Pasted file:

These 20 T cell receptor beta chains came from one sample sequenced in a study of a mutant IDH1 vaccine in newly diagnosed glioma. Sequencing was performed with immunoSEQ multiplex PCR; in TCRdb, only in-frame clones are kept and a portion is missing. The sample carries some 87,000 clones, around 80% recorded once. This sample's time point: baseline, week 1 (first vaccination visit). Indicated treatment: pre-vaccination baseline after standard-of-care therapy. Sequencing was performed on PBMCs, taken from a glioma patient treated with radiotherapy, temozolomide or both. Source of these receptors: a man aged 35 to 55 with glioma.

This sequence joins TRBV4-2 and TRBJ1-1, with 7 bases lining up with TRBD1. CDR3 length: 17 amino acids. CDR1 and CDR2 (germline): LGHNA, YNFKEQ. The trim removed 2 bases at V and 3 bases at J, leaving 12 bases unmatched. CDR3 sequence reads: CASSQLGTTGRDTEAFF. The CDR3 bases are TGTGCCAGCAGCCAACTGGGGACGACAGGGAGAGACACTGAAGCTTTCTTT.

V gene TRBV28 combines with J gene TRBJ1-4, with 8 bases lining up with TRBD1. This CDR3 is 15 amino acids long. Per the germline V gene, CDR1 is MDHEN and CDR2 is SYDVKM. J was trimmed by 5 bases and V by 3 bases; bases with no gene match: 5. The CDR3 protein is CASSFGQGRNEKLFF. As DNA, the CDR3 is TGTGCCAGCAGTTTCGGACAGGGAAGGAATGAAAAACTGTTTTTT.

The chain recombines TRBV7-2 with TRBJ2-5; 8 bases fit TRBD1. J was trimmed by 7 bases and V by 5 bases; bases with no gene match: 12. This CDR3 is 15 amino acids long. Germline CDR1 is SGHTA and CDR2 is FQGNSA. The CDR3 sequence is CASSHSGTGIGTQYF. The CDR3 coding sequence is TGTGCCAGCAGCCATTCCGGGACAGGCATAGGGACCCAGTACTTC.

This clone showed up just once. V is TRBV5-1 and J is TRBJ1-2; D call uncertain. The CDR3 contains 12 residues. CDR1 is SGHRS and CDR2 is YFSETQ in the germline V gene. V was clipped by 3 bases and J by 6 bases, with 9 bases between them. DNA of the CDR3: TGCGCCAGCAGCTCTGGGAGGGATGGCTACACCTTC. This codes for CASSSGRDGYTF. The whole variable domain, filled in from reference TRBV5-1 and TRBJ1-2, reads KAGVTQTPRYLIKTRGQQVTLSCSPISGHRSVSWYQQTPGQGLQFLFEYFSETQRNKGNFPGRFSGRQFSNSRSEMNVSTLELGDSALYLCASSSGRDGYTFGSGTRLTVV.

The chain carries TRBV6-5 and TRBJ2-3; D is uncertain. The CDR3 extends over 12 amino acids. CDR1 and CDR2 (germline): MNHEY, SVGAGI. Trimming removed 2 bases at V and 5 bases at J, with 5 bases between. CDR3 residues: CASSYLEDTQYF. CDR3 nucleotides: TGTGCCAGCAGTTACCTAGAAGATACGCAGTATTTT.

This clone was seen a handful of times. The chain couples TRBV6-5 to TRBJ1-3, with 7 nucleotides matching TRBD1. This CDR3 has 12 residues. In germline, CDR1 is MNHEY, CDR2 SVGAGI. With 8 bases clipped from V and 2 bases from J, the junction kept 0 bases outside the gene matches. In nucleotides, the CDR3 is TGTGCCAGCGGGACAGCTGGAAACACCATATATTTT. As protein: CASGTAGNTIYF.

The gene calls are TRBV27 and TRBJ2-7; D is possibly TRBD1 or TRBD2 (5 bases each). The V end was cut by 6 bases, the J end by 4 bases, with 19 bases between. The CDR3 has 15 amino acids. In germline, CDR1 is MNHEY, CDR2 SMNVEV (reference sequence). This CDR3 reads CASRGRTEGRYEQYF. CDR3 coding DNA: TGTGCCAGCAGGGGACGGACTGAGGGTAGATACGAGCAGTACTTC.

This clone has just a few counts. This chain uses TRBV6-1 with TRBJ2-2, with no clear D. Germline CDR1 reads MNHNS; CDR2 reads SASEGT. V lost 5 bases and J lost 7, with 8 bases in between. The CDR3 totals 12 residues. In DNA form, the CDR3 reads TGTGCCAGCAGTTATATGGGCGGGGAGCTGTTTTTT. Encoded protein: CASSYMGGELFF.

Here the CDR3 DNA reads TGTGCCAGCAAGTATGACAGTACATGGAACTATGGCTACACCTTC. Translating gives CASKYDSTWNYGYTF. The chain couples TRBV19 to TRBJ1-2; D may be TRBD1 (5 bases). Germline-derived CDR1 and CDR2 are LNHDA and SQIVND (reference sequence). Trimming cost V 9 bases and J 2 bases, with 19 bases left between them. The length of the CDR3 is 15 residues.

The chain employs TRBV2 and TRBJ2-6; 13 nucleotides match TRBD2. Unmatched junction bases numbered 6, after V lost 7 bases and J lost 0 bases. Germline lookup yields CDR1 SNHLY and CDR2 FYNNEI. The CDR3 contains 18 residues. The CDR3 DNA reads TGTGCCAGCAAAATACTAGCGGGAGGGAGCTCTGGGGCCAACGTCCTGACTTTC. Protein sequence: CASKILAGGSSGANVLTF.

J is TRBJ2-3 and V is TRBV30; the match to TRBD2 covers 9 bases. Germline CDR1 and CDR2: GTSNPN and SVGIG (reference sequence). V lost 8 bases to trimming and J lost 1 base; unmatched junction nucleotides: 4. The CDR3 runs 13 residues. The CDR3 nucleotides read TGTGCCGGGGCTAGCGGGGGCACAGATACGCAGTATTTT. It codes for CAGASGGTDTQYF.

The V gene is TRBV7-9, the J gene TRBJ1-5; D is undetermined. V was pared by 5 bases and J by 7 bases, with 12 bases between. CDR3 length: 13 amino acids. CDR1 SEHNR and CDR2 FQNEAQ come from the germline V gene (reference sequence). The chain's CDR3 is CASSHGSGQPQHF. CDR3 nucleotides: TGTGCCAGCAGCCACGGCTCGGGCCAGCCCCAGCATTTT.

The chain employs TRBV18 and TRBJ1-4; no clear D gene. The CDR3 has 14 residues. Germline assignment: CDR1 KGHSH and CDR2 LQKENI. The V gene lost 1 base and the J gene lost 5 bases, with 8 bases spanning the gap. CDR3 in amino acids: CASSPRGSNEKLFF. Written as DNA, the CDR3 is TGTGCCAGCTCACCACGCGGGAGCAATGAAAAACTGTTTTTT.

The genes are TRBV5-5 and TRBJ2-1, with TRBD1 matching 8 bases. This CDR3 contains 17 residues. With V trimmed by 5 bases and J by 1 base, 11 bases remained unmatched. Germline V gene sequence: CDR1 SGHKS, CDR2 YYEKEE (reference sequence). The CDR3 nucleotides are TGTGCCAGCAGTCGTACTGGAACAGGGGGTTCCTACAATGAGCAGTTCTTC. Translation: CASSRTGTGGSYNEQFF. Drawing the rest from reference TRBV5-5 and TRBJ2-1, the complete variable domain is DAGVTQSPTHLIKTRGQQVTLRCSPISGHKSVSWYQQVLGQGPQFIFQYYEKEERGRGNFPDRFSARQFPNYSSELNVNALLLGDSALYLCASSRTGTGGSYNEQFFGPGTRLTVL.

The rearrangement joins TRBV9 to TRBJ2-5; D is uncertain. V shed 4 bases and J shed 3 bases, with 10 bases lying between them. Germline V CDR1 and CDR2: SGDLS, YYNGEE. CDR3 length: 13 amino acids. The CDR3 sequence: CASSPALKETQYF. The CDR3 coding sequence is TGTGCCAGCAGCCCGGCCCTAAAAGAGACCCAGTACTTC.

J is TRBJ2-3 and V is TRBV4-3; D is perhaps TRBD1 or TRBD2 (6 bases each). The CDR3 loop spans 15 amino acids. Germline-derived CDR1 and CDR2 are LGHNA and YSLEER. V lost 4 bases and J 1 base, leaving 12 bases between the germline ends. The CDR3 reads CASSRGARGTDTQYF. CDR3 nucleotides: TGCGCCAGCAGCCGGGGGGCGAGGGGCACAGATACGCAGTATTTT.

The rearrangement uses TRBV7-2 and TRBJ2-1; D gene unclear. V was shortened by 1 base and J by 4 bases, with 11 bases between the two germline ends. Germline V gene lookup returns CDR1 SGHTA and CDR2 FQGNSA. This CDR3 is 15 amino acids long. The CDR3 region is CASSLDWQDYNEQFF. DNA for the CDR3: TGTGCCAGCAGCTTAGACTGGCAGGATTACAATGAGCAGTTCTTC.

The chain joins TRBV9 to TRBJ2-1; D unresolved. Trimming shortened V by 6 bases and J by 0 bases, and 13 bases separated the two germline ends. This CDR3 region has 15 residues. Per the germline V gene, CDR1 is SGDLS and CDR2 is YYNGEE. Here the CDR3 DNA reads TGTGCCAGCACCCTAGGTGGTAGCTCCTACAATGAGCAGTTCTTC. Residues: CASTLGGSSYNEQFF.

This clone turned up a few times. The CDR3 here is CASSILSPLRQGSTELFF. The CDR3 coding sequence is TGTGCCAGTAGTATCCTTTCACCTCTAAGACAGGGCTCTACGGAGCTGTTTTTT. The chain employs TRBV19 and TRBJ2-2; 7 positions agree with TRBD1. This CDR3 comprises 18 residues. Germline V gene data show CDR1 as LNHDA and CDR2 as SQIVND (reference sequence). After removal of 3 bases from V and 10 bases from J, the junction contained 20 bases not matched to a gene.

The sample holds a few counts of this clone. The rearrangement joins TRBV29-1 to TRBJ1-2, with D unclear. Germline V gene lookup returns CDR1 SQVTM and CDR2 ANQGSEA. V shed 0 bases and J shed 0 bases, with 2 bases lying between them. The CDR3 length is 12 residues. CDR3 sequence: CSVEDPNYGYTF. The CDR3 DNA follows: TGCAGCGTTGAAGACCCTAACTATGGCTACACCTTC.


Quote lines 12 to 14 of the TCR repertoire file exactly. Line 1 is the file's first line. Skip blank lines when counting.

J is TRBJ2-3 and V is TRBV30; the match to TRBD2 covers 9 bases. Germline CDR1 and CDR2: GTSNPN and SVGIG (reference sequence). V lost 8 bases to trimming and J lost 1 base; unmatched junction nucleotides: 4. The CDR3 runs 13 residues. The CDR3 nucleotides read TGTGCCGGGGCTAGCGGGGGCACAGATACGCAGTATTTT. It codes for CAGASGGTDTQYF.

The V gene is TRBV7-9, the J gene TRBJ1-5; D is undetermined. V was pared by 5 bases and J by 7 bases, with 12 bases between. CDR3 length: 13 amino acids. CDR1 SEHNR and CDR2 FQNEAQ come from the germline V gene (reference sequence). The chain's CDR3 is CASSHGSGQPQHF. CDR3 nucleotides: TGTGCCAGCAGCCACGGCTCGGGCCAGCCCCAGCATTTT.

The chain employs TRBV18 and TRBJ1-4; no clear D gene. The CDR3 has 14 residues. Germline assignment: CDR1 KGHSH and CDR2 LQKENI. The V gene lost 1 base and the J gene lost 5 bases, with 8 bases spanning the gap. CDR3 in amino acids: CASSPRGSNEKLFF. Written as DNA, the CDR3 is TGTGCCAGCTCACCACGCGGGAGCAATGAAAAACTGTTTTTT.